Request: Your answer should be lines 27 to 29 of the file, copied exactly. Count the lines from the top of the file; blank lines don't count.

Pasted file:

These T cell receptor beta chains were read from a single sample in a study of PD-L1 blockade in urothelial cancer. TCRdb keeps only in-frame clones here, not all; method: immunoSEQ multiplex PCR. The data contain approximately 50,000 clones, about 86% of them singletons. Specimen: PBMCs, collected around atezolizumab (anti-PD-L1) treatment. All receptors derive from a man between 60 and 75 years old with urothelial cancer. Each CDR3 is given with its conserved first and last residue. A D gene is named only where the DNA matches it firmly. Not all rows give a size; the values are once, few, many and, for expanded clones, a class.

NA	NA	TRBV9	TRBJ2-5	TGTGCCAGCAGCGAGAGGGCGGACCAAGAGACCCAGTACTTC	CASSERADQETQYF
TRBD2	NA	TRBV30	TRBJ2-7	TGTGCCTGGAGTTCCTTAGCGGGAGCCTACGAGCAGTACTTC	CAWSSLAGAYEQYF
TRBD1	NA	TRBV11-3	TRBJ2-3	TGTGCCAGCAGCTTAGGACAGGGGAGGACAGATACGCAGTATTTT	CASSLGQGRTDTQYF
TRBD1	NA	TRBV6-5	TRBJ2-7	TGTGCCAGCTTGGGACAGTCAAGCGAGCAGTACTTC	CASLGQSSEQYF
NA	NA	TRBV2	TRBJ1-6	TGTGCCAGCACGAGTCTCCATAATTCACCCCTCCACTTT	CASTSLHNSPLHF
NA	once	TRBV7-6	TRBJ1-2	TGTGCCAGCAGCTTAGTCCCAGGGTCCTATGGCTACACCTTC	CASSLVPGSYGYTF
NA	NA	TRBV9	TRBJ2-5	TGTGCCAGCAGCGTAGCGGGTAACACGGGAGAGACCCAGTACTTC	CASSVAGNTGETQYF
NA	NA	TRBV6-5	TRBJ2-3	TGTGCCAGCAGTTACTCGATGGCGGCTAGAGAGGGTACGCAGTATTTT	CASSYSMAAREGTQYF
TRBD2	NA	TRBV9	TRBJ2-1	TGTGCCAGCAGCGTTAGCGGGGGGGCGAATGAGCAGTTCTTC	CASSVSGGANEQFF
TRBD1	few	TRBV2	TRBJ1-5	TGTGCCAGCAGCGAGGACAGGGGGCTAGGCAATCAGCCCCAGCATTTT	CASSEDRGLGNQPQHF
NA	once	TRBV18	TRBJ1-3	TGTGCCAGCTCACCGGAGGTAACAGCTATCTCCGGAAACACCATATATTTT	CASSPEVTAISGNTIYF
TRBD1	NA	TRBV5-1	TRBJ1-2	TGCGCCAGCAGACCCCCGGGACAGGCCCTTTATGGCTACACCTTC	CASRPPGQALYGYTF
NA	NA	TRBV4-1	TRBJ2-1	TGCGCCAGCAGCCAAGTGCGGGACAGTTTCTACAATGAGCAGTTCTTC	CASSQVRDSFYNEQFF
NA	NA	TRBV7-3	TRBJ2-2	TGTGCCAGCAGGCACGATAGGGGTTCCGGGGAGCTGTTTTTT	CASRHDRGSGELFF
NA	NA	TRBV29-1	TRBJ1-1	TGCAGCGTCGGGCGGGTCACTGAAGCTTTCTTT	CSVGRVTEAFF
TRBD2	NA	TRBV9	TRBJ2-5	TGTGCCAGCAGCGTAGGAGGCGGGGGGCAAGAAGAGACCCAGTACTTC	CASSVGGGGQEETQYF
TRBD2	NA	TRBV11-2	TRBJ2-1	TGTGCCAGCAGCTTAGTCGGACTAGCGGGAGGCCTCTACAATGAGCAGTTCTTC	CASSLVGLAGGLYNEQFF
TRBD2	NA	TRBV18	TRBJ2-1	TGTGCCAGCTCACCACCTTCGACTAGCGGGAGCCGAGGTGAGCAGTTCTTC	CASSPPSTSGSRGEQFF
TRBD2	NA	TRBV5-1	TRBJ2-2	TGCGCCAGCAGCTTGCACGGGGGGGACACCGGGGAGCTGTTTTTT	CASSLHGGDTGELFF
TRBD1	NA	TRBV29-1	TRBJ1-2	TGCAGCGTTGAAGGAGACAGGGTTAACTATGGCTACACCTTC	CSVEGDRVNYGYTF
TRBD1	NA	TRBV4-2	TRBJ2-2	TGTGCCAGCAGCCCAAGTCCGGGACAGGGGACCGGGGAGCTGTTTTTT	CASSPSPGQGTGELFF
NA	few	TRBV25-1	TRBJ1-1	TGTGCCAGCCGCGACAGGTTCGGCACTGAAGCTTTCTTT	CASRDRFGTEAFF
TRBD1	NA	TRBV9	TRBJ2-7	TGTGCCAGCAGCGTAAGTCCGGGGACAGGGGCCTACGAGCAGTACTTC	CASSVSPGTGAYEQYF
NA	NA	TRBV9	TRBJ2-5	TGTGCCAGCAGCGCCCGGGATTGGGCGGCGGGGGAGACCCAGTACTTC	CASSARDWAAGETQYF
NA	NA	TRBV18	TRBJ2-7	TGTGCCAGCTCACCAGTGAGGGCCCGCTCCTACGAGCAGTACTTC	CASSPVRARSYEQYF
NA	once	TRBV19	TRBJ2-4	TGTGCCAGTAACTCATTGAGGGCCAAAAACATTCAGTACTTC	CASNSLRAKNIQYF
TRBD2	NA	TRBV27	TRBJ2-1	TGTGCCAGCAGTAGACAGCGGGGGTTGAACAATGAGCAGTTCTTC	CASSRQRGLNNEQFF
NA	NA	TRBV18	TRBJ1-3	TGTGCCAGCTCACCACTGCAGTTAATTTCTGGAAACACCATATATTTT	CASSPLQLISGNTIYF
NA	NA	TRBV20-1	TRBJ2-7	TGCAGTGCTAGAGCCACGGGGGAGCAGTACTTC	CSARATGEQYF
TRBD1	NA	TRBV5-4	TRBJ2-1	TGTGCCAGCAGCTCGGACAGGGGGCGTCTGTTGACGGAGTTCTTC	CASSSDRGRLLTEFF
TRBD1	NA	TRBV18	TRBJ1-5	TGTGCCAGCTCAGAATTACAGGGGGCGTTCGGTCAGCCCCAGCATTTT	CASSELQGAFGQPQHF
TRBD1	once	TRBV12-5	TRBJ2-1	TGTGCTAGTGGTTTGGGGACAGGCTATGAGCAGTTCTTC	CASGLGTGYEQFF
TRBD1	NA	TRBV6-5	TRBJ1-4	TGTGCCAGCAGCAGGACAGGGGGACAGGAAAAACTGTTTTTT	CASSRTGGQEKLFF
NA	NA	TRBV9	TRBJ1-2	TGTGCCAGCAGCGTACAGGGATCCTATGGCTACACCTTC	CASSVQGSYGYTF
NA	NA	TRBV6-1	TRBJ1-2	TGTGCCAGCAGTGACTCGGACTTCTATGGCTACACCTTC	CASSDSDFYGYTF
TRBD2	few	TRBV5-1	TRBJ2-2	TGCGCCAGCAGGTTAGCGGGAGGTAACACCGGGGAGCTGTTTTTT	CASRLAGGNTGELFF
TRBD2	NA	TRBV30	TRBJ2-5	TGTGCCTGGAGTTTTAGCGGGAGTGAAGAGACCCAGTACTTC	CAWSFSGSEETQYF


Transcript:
NA	once	TRBV19	TRBJ2-4	TGTGCCAGTAACTCATTGAGGGCCAAAAACATTCAGTACTTC	CASNSLRAKNIQYF
TRBD2	NA	TRBV27	TRBJ2-1	TGTGCCAGCAGTAGACAGCGGGGGTTGAACAATGAGCAGTTCTTC	CASSRQRGLNNEQFF
NA	NA	TRBV18	TRBJ1-3	TGTGCCAGCTCACCACTGCAGTTAATTTCTGGAAACACCATATATTTT	CASSPLQLISGNTIYF